The foundation of active management allocation typically rests on three key pillars: talent, cost and patience.

At Vanguard we regularly espouse the value of putting in place an investment strategy that is broadly diversified, low cost, and aligns with your long-term financial goals and risk appetite. This could be achieved in a variety of ways using index or active funds or a blend of both using a “core and satellite” approach, depending on your personal preferences and risk profile.

The core/satellite approach typically involves using index funds for the majority of the portfolio (i.e. the core) and active funds for the smaller, satellite portion.

So how does one choose which active fund to invest in? After deciding on the type of active strategy you’d like to incorporate into your portfolio, the next decision is about picking an investment manager that is likely to deliver market outperformance.

Vanguard’s approach to active management

The foundation of active management allocation typically rests on three key pillars: talent, cost and patience.

The first – talent – is about choosing a manager with proven experience and demonstrable investment abilities. They should clearly articulate what their investment philosophy is and display the ability to execute on processes that hold up to the test of time.

The next pillar – cost – is key. When comparing two managers with identical performance, the one that has lower fees inevitably results in relatively better performance as it means you get to keep more of your returns.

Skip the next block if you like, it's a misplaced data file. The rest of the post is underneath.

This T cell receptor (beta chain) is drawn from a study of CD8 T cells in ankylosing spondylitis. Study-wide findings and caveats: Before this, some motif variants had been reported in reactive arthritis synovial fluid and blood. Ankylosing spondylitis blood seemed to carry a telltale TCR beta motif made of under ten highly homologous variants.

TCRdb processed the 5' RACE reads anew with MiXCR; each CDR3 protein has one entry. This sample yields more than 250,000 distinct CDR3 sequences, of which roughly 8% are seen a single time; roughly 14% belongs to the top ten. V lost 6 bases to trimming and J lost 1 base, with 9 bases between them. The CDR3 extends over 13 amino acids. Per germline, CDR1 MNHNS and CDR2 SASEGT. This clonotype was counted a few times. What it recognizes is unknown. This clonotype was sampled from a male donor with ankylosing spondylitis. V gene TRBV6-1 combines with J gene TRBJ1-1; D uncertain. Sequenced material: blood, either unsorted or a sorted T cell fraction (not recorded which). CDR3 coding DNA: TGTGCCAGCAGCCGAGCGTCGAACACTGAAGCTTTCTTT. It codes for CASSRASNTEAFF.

And the last pillar – patience – while easily understood, is probably the most important aspect. Like most things in life, good things come to those who wait, particularly during periodic bouts of market volatility. Maintaining discipline and staying the course is key to long-term investment performance and this applies to professional fund managers and retail investors alike. The benefits of a lower-cost active fund run by a talented manager are easily eroded if the manager constantly reacts in the short term, resulting in high fund turnover.

Generally, actively managed funds that have shown better performance returns over time are those run by experienced and talented managers, that have low-cost structures, and that take a patient rather than reactive investment approach.

Whether you choose an active or index investment strategy, or a combination of both – ultimately it is about finding the right balance that suits your preferences and helps achieve your long-term financial goals.

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